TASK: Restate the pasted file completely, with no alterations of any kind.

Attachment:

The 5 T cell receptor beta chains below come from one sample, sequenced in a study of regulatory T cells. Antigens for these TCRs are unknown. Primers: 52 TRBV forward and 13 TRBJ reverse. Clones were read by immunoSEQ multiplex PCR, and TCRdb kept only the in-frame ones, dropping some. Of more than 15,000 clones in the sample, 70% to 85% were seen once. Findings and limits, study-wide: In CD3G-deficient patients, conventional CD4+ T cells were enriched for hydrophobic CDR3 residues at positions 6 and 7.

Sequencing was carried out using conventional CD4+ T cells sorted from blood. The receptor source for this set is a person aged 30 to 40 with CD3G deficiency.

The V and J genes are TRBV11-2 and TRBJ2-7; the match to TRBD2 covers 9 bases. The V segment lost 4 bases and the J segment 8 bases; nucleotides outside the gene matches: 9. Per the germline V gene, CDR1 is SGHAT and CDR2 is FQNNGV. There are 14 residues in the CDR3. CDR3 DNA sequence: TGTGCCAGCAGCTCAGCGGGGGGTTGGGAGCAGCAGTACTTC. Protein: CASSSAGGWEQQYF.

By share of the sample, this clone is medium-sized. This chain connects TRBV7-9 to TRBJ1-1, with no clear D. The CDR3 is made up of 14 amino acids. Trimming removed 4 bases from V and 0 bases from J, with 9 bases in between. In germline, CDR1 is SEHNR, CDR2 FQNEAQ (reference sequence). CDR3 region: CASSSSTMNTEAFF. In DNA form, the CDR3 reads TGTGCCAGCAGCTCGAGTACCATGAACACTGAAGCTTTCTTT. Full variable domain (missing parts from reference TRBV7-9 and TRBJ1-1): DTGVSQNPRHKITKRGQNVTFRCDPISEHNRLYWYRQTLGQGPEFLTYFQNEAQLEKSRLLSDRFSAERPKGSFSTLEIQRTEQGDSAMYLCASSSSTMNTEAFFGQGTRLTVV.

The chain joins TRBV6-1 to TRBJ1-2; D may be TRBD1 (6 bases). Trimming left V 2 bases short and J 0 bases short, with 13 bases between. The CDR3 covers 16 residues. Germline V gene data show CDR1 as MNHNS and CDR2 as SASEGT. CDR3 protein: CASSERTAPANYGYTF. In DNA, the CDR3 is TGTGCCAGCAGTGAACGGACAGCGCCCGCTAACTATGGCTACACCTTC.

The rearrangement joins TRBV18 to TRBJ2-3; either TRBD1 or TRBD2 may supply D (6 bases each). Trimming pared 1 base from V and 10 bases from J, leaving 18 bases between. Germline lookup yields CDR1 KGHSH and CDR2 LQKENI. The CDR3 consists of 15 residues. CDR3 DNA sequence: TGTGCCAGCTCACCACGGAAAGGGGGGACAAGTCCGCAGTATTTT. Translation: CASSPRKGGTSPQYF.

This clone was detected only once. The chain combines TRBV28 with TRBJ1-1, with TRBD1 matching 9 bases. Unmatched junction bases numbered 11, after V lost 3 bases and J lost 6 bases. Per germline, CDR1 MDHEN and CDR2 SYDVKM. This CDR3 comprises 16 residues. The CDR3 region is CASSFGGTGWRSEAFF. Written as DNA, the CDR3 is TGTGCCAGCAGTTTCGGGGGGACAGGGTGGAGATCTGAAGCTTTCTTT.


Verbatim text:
The 5 T cell receptor beta chains below come from one sample, sequenced in a study of regulatory T cells. Antigens for these TCRs are unknown. Primers: 52 TRBV forward and 13 TRBJ reverse. Clones were read by immunoSEQ multiplex PCR, and TCRdb kept only the in-frame ones, dropping some. Of more than 15,000 clones in the sample, 70% to 85% were seen once. Findings and limits, study-wide: In CD3G-deficient patients, conventional CD4+ T cells were enriched for hydrophobic CDR3 residues at positions 6 and 7.

Sequencing was carried out using conventional CD4+ T cells sorted from blood. The receptor source for this set is a person aged 30 to 40 with CD3G deficiency.

The V and J genes are TRBV11-2 and TRBJ2-7; the match to TRBD2 covers 9 bases. The V segment lost 4 bases and the J segment 8 bases; nucleotides outside the gene matches: 9. Per the germline V gene, CDR1 is SGHAT and CDR2 is FQNNGV. There are 14 residues in the CDR3. CDR3 DNA sequence: TGTGCCAGCAGCTCAGCGGGGGGTTGGGAGCAGCAGTACTTC. Protein: CASSSAGGWEQQYF.

By share of the sample, this clone is medium-sized. This chain connects TRBV7-9 to TRBJ1-1, with no clear D. The CDR3 is made up of 14 amino acids. Trimming removed 4 bases from V and 0 bases from J, with 9 bases in between. In germline, CDR1 is SEHNR, CDR2 FQNEAQ (reference sequence). CDR3 region: CASSSSTMNTEAFF. In DNA form, the CDR3 reads TGTGCCAGCAGCTCGAGTACCATGAACACTGAAGCTTTCTTT. Full variable domain (missing parts from reference TRBV7-9 and TRBJ1-1): DTGVSQNPRHKITKRGQNVTFRCDPISEHNRLYWYRQTLGQGPEFLTYFQNEAQLEKSRLLSDRFSAERPKGSFSTLEIQRTEQGDSAMYLCASSSSTMNTEAFFGQGTRLTVV.

The chain joins TRBV6-1 to TRBJ1-2; D may be TRBD1 (6 bases). Trimming left V 2 bases short and J 0 bases short, with 13 bases between. The CDR3 covers 16 residues. Germline V gene data show CDR1 as MNHNS and CDR2 as SASEGT. CDR3 protein: CASSERTAPANYGYTF. In DNA, the CDR3 is TGTGCCAGCAGTGAACGGACAGCGCCCGCTAACTATGGCTACACCTTC.

The rearrangement joins TRBV18 to TRBJ2-3; either TRBD1 or TRBD2 may supply D (6 bases each). Trimming pared 1 base from V and 10 bases from J, leaving 18 bases between. Germline lookup yields CDR1 KGHSH and CDR2 LQKENI. The CDR3 consists of 15 residues. CDR3 DNA sequence: TGTGCCAGCTCACCACGGAAAGGGGGGACAAGTCCGCAGTATTTT. Translation: CASSPRKGGTSPQYF.

This clone was detected only once. The chain combines TRBV28 with TRBJ1-1, with TRBD1 matching 9 bases. Unmatched junction bases numbered 11, after V lost 3 bases and J lost 6 bases. Per germline, CDR1 MDHEN and CDR2 SYDVKM. This CDR3 comprises 16 residues. The CDR3 region is CASSFGGTGWRSEAFF. Written as DNA, the CDR3 is TGTGCCAGCAGTTTCGGGGGGACAGGGTGGAGATCTGAAGCTTTCTTT.